The Tokyo Olympics were supposed to showcase Japan’s recovery efforts following the devastating 2011 earthquake, tsunami and nuclear disaster. That opportunity appears to be evaporating in the intense summer heat and rising number of COVID-19 cases.

Like other volunteers, Michiko Saito has been excited to participate in the softball matches that kicked off this week in her native Fukushima — the prefecture that experienced the world’s worst nuclear meltdown since Chernobyl in 1986.

In a symbolic move, Fukushima Azuma Stadium has been chosen as the venue for the very first event of the Games, where defending softball champion Japan took on Australia on Wednesday, ahead of Friday’s opening ceremony in Tokyo.

But earlier this month, the governor of the prefecture announced that the competitions will be held behind closed doors, citing virus safety concerns. The stadium is hosting three softball games each on Wednesday and Thursday, as well as the July 28 baseball opener between Japan and the Dominican Republic. Spectators will be banned from all of them.

“This is turning out to be nothing like what I’d expected,” says Saito, executive director of Utsukushima Sports Rooters, a Fukushima-based sports volunteering nonprofit.

While volunteers will still help organizers with Games-related operations, “City Cast” members, who are considered the face of the Olympics and are tasked with guiding traffic and visitors around the venues, have been left with nothing to do.

“I was hoping the Olympics would provide an opportunity to improve Fukushima’s image and thank the international community for their support by showing how far we’ve come since the disaster,” Saito says. “But I’m afraid that message may not be delivered.”

A police officer patrols around the Fukushima Azuma Stadium on Tuesday. | KYODO
A police officer patrols around the Fukushima Azuma Stadium on Tuesday. | KYODO

The Olympic Games were initially billed as the “Recovery Olympics” — an opportunity to shine on a global stage and demonstrate northeastern Japan’s reconstruction efforts following the 2011 disaster, which left more than 15,000 dead and thousands more missing while crippling reactors at the Fukushima No. 1 nuclear power plant. But that objective appears to have taken a back seat as organizers scramble to host the sporting extravaganza amid surging coronavirus cases and the capital’s notoriously sweltering summer heat.

Instead, Prime Minister Yoshihide Suga has pledged to realize the Olympics as “proof of human victory against the coronavirus,” while in recent months emphasizing his resolve to host a “safe and secure” Games. Tokyo reported 1,832 cases of COVID-19 on Wednesday, up from 1,149 the same day a week ago. The event is also looking to be one of the hottest and most humid in Olympics history, raising concerns over athletes’ safety.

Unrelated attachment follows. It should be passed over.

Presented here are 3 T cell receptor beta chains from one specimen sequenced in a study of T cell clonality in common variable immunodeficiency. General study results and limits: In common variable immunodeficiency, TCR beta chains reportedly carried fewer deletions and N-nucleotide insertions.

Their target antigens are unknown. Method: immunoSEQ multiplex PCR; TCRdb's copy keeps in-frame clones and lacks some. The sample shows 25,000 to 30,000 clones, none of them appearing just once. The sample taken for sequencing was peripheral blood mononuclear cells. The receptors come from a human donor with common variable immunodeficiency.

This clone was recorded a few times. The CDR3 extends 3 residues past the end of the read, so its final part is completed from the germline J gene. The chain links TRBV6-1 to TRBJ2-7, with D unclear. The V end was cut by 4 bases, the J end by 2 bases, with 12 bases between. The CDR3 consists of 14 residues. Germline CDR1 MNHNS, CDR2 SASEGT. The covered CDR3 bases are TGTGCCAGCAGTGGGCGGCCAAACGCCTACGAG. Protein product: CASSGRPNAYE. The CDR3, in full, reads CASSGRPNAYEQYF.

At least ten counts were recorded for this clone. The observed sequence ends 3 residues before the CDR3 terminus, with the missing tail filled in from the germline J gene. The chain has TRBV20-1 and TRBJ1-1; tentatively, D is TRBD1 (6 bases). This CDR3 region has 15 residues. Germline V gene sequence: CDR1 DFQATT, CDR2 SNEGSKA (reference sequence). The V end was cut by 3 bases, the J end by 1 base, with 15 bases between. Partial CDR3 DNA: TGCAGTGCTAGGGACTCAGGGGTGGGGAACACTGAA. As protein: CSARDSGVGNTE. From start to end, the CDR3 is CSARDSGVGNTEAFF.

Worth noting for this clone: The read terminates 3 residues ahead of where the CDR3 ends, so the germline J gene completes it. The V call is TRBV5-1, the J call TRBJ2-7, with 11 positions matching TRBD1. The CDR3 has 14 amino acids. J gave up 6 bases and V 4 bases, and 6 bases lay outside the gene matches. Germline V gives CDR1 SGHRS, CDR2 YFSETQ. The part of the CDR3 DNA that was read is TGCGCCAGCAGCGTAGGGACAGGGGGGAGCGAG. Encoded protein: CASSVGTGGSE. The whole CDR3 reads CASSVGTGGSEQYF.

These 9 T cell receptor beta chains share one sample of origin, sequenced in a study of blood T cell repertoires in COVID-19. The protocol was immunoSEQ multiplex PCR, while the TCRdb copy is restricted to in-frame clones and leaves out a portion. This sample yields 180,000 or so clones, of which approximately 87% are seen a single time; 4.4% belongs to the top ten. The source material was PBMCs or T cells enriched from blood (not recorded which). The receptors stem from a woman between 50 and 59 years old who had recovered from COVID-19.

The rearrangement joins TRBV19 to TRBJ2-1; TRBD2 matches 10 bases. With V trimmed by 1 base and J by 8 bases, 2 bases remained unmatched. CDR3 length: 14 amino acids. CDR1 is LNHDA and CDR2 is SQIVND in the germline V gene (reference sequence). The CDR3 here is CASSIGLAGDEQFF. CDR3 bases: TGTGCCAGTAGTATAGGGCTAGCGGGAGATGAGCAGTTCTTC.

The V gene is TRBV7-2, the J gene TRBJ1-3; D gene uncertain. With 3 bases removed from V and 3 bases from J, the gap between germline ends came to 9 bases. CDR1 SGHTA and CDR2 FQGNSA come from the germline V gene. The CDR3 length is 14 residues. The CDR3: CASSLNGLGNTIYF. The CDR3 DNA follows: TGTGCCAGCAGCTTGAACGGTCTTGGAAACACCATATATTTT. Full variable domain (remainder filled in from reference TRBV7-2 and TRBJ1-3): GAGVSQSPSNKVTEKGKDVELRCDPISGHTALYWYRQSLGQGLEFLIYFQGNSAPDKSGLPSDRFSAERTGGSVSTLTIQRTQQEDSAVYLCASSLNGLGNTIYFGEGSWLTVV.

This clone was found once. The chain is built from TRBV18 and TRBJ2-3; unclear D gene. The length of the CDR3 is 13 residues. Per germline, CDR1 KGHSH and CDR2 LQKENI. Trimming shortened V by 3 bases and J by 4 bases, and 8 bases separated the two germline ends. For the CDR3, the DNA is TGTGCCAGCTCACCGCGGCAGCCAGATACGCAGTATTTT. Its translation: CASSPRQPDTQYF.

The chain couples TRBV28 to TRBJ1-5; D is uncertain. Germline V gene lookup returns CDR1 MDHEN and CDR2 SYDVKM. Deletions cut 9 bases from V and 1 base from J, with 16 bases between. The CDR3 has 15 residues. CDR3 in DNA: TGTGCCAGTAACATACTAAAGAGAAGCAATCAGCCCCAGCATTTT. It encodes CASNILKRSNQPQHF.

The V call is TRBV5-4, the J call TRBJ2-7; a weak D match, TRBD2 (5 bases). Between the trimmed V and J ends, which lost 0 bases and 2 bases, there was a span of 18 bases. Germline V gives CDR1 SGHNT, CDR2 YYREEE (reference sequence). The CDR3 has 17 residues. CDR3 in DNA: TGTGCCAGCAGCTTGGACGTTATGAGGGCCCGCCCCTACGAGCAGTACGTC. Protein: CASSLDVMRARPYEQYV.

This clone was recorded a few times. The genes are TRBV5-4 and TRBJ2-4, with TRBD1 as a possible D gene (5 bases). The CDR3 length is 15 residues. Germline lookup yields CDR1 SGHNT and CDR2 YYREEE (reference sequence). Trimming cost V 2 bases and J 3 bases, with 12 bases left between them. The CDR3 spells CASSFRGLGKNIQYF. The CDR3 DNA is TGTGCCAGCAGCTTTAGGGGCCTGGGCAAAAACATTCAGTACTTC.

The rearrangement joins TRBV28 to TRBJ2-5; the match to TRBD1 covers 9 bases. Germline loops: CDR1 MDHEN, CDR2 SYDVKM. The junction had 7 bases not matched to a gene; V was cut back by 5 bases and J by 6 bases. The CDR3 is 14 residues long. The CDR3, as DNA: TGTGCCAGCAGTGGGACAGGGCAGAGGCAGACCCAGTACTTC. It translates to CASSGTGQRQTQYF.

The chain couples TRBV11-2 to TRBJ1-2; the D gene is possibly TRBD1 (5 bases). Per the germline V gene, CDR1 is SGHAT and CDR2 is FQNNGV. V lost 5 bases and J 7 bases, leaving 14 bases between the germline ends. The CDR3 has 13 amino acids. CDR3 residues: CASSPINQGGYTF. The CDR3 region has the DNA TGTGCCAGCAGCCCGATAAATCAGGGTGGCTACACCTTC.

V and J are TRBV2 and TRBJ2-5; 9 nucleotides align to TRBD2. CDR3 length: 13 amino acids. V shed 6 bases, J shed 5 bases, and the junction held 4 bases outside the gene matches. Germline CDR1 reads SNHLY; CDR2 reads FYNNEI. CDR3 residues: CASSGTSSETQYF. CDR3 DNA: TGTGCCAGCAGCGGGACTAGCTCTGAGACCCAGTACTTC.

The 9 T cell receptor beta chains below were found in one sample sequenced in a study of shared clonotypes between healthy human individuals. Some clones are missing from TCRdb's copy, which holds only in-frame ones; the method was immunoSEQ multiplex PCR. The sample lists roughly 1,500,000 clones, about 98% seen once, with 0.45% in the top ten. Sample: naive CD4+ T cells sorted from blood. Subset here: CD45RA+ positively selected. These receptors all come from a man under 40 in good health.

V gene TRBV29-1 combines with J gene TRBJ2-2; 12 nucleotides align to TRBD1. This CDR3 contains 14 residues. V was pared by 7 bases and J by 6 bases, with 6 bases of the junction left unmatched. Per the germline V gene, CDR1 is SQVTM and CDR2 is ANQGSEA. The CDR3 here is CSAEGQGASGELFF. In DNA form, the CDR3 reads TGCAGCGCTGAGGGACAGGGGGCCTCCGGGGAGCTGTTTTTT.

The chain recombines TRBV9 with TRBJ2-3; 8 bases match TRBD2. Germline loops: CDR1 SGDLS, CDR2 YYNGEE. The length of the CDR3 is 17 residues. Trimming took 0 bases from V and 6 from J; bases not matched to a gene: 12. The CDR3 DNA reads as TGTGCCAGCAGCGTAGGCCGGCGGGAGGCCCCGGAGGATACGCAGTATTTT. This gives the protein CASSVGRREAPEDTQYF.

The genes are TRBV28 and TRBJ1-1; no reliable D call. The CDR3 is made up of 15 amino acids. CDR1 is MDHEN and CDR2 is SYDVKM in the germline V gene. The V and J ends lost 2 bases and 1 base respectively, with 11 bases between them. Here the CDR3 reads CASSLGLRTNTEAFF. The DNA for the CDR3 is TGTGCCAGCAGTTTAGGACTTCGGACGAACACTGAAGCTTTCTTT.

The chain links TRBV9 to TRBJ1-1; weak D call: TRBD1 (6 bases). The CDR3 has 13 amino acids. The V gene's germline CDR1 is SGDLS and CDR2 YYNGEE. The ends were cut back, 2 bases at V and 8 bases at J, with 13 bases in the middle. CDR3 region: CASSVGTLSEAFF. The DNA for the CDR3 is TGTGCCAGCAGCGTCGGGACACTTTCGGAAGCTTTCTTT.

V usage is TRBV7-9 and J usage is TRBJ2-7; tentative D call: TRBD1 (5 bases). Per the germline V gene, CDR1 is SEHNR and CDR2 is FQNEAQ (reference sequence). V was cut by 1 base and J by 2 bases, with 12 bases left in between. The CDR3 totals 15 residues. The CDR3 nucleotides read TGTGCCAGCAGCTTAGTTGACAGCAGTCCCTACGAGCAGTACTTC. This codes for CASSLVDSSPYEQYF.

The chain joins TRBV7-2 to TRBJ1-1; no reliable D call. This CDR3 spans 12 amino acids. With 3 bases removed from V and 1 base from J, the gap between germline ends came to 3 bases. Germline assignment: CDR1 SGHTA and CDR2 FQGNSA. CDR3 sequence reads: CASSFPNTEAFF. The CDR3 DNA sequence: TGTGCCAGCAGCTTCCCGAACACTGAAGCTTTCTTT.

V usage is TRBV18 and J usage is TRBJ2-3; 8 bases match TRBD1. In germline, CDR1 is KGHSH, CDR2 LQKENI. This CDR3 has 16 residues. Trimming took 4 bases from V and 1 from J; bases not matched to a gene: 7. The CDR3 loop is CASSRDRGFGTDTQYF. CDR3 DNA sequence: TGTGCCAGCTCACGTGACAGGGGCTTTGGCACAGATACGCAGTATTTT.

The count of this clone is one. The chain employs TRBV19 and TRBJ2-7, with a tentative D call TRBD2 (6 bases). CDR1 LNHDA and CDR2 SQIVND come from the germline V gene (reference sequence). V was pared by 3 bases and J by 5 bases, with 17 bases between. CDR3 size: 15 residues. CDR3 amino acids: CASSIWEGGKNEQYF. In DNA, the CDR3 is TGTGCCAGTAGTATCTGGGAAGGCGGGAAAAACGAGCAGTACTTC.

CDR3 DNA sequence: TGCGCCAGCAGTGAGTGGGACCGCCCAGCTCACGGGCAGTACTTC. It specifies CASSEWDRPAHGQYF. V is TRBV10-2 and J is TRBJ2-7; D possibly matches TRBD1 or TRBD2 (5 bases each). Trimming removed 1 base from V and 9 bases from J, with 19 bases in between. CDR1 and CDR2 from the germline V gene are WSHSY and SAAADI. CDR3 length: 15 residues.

Much remains to be done in the aftermath of the 2011 crisis. Approximately 40,000 people are still displaced according to the Reconstruction Agency. And while a good portion of the disaster-related infrastructure work has been completed in coastal cities ravaged by tsunami, the resilience of affected communities will be tested after the government reduced its quake relief budget drastically after a 10-year, ¥31.3 trillion spending spree. For the five years from fiscal 2021, a reconstruction budget of ¥1.6 trillion has been allocated — a fraction of the amount it spent during the previous decade.

Meanwhile, complicated decommissioning work at the Fukushima No. 1 power plant continues, with operator Tokyo Electric Power Company Holdings Inc. (Tepco) aiming to scrap the plant sometime between 2041 and 2051. Critics, however, have cast doubt on the schedule, citing the extremely high radiation levels, delayed probes and lack of necessary technology to extract around 900 tons of melted fuel debris.

And in April, the government authorized plans to release treated radioactive water from the damaged plant into the Pacific Ocean after a two-year preparatory period. While the government said it will reinforce public relations initiatives to highlight the water’s safety and promised that Tepco will offer compensation if negative rumors regarding local agricultural and marine products circulate, concerns remain.

The Fukushima No. 1 nuclear power plant in Fukushima in February | KYODO
The Fukushima No. 1 nuclear power plant in Fukushima in February | KYODO

“I think people in Fukushima harbored mixed feelings about the Olympics to begin with. We were both excited and somewhat skeptical about the event,” says Riken Komatsu, a Fukushima-based activist and author of the award-winning book “Shin Fukko-ron” (“New Reconstruction Theory”).

“But the fact is that reconstruction work and decontamination efforts are still ongoing. Scrapping the plant is difficult and will likely take ages, while there’s the issue of releasing treated water into the sea,” he says. “My friends in the construction industry are also complaining that talented engineers are being recruited for the Tokyo Olympics, leaving Fukushima with less experienced workers.

“So the question is whether the ‘Recovery Olympics’ will live up to its moniker,” he says. “I doubt it.”

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